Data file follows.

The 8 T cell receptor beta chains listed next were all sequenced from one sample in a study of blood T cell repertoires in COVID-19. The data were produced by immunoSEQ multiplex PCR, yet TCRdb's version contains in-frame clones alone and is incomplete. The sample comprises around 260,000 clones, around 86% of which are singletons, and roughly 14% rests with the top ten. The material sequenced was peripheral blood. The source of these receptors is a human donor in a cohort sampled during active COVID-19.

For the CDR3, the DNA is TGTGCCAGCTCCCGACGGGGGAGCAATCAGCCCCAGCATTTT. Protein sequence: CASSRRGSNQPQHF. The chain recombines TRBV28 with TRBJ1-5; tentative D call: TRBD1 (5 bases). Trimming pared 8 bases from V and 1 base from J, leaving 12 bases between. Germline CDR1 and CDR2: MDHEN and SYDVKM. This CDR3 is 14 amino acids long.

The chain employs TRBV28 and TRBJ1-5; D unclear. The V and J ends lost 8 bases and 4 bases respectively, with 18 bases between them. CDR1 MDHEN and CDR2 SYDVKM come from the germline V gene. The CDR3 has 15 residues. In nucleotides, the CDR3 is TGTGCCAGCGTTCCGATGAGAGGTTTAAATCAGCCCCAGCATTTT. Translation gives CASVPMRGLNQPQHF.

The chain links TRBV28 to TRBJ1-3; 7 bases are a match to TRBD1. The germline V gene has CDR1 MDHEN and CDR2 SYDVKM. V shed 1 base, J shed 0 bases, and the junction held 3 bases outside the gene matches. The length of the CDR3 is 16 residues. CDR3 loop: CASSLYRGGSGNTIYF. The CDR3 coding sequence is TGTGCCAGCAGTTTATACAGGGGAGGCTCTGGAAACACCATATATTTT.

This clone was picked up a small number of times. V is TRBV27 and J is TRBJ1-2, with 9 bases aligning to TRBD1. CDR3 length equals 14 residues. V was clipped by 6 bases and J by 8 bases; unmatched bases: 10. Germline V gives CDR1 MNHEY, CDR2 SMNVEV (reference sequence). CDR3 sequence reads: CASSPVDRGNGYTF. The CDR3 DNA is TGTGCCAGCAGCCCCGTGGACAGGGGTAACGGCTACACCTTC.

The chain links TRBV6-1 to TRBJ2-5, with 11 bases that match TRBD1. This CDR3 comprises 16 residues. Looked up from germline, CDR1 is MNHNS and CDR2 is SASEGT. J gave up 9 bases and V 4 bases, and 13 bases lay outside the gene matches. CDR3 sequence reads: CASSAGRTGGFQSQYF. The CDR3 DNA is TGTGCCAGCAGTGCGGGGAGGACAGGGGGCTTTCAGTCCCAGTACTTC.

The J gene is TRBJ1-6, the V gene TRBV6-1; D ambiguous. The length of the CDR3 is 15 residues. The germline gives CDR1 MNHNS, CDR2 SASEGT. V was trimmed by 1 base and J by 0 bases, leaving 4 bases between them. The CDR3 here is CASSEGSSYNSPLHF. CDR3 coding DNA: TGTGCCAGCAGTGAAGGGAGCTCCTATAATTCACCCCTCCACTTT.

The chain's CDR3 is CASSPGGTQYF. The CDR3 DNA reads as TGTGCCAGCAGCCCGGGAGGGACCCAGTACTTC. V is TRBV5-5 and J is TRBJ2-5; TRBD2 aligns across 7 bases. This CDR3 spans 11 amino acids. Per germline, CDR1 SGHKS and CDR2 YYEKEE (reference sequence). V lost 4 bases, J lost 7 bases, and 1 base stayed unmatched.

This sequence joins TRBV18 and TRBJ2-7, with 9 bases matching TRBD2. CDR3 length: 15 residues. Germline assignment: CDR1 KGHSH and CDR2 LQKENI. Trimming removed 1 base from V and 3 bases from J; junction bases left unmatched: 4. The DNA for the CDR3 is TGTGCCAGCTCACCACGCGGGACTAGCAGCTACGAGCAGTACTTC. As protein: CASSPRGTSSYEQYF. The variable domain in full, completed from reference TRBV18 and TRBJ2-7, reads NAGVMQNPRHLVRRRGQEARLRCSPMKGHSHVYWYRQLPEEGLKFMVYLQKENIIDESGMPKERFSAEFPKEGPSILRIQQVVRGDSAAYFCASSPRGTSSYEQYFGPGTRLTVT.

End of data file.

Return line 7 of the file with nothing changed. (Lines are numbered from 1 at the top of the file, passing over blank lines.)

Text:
The J gene is TRBJ1-6, the V gene TRBV6-1; D ambiguous. The length of the CDR3 is 15 residues. The germline gives CDR1 MNHNS, CDR2 SASEGT. V was trimmed by 1 base and J by 0 bases, leaving 4 bases between them. The CDR3 here is CASSEGSSYNSPLHF. CDR3 coding DNA: TGTGCCAGCAGTGAAGGGAGCTCCTATAATTCACCCCTCCACTTT.